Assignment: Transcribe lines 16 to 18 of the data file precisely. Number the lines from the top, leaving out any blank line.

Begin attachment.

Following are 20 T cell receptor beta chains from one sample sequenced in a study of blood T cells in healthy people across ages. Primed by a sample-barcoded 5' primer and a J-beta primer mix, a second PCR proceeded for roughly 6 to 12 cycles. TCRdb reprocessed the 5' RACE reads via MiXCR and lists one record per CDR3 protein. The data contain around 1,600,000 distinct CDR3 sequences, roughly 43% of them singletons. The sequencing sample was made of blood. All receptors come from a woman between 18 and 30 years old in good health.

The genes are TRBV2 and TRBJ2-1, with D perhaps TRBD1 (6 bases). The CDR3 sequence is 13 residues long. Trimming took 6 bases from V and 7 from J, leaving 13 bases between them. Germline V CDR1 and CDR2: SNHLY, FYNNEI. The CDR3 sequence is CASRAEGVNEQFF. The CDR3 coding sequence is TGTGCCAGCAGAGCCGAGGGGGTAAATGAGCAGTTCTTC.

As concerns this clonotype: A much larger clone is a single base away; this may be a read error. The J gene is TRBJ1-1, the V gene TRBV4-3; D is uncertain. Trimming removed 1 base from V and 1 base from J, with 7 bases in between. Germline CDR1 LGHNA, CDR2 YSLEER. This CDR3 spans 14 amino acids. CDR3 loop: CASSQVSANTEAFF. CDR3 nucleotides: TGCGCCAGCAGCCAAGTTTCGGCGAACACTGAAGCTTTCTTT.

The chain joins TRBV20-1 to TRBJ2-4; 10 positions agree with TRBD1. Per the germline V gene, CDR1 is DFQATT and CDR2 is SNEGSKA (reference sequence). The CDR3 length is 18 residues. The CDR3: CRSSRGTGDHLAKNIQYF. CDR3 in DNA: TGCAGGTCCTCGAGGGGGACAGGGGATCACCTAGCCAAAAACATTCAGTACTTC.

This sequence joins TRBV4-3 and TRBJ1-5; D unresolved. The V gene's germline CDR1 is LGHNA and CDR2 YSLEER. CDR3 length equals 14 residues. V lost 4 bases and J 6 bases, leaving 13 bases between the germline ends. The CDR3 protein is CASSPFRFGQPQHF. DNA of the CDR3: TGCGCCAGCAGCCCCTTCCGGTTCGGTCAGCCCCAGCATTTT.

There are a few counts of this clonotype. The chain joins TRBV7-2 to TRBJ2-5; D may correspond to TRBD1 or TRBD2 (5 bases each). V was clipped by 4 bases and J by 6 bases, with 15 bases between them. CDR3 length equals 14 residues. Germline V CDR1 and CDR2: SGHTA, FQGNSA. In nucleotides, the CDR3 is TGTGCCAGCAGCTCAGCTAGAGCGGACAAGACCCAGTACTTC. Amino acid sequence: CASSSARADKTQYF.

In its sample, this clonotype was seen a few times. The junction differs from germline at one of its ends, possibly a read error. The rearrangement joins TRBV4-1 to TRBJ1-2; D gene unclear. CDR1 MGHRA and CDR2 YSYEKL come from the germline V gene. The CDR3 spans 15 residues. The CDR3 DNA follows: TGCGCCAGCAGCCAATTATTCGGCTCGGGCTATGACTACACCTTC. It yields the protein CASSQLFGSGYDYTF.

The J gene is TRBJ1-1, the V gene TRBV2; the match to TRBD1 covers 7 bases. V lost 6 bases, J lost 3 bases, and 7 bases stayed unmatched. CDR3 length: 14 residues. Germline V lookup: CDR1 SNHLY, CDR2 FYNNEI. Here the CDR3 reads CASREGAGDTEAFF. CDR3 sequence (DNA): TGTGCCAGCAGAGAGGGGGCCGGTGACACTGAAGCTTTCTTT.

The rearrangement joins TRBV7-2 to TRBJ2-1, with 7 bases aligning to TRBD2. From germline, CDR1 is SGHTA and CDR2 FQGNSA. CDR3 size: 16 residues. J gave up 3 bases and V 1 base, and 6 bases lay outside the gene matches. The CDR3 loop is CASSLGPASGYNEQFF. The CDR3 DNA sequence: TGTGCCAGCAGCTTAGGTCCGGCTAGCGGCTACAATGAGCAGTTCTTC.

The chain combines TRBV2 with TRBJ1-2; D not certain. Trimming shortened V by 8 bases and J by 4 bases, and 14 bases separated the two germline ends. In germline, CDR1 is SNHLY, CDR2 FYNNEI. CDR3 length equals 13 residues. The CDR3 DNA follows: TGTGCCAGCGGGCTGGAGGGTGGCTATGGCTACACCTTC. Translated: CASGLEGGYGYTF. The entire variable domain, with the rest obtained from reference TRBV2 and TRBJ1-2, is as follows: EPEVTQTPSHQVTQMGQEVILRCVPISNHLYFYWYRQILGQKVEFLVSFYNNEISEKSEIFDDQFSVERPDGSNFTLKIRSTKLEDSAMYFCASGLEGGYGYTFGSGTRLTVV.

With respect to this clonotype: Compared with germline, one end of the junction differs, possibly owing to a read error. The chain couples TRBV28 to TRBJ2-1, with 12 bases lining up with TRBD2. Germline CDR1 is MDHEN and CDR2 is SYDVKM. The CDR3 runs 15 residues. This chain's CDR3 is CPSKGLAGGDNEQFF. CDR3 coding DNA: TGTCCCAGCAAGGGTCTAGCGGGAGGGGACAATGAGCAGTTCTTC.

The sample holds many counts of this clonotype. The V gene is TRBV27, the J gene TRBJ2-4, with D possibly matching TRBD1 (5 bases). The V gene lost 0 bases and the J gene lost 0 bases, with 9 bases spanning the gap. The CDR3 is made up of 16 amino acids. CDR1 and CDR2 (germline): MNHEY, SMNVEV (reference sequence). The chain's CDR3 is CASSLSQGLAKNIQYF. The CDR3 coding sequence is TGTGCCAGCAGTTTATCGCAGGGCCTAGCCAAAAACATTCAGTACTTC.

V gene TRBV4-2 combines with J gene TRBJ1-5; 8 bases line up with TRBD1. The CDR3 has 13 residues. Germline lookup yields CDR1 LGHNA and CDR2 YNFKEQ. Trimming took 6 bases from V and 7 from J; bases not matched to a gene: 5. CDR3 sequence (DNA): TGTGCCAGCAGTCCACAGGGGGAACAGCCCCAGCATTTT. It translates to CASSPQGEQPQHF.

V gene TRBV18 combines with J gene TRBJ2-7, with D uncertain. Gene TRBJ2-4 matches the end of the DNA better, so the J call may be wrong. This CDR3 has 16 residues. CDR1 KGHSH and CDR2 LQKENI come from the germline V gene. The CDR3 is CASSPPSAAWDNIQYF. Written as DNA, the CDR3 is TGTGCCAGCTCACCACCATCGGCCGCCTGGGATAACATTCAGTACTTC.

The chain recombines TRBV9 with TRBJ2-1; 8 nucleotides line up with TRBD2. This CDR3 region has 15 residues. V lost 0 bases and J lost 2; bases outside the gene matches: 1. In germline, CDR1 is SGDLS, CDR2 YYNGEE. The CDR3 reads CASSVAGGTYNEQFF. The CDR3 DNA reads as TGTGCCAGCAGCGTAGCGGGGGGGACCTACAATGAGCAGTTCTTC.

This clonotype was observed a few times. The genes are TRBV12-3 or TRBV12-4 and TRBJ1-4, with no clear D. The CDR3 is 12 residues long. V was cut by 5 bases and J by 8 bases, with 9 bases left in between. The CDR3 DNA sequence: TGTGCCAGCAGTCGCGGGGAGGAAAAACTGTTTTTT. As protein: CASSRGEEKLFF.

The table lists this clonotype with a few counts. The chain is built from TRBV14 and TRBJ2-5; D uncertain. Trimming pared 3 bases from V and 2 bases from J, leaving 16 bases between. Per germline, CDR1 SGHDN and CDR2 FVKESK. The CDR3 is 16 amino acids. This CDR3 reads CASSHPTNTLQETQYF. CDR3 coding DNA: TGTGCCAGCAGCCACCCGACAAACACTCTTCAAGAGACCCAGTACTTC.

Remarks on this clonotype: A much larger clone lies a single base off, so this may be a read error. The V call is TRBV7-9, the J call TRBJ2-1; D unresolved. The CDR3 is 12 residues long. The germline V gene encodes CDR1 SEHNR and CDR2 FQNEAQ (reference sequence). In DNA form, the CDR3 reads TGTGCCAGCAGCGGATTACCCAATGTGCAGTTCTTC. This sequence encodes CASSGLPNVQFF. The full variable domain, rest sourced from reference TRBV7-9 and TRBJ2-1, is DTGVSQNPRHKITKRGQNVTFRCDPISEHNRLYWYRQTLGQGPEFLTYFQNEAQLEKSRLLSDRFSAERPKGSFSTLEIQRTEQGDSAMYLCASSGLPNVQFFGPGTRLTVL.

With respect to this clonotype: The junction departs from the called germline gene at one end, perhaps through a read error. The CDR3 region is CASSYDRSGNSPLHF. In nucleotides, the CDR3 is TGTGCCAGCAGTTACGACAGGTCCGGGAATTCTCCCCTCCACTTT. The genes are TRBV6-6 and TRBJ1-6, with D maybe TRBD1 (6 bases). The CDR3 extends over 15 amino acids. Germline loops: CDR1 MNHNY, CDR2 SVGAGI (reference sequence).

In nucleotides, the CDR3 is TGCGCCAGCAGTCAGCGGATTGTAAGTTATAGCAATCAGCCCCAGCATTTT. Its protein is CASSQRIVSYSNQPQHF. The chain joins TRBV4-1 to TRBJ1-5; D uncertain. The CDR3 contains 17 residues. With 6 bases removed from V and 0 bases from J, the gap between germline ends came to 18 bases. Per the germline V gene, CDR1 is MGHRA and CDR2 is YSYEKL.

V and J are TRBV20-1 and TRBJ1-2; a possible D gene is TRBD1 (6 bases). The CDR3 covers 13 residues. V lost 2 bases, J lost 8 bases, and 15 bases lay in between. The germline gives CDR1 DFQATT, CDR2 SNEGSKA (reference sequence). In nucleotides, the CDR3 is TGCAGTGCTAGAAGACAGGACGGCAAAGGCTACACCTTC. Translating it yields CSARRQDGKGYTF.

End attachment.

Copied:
This clonotype was observed a few times. The genes are TRBV12-3 or TRBV12-4 and TRBJ1-4, with no clear D. The CDR3 is 12 residues long. V was cut by 5 bases and J by 8 bases, with 9 bases left in between. The CDR3 DNA sequence: TGTGCCAGCAGTCGCGGGGAGGAAAAACTGTTTTTT. As protein: CASSRGEEKLFF.

The table lists this clonotype with a few counts. The chain is built from TRBV14 and TRBJ2-5; D uncertain. Trimming pared 3 bases from V and 2 bases from J, leaving 16 bases between. Per germline, CDR1 SGHDN and CDR2 FVKESK. The CDR3 is 16 amino acids. This CDR3 reads CASSHPTNTLQETQYF. CDR3 coding DNA: TGTGCCAGCAGCCACCCGACAAACACTCTTCAAGAGACCCAGTACTTC.

Remarks on this clonotype: A much larger clone lies a single base off, so this may be a read error. The V call is TRBV7-9, the J call TRBJ2-1; D unresolved. The CDR3 is 12 residues long. The germline V gene encodes CDR1 SEHNR and CDR2 FQNEAQ (reference sequence). In DNA form, the CDR3 reads TGTGCCAGCAGCGGATTACCCAATGTGCAGTTCTTC. This sequence encodes CASSGLPNVQFF. The full variable domain, rest sourced from reference TRBV7-9 and TRBJ2-1, is DTGVSQNPRHKITKRGQNVTFRCDPISEHNRLYWYRQTLGQGPEFLTYFQNEAQLEKSRLLSDRFSAERPKGSFSTLEIQRTEQGDSAMYLCASSGLPNVQFFGPGTRLTVL.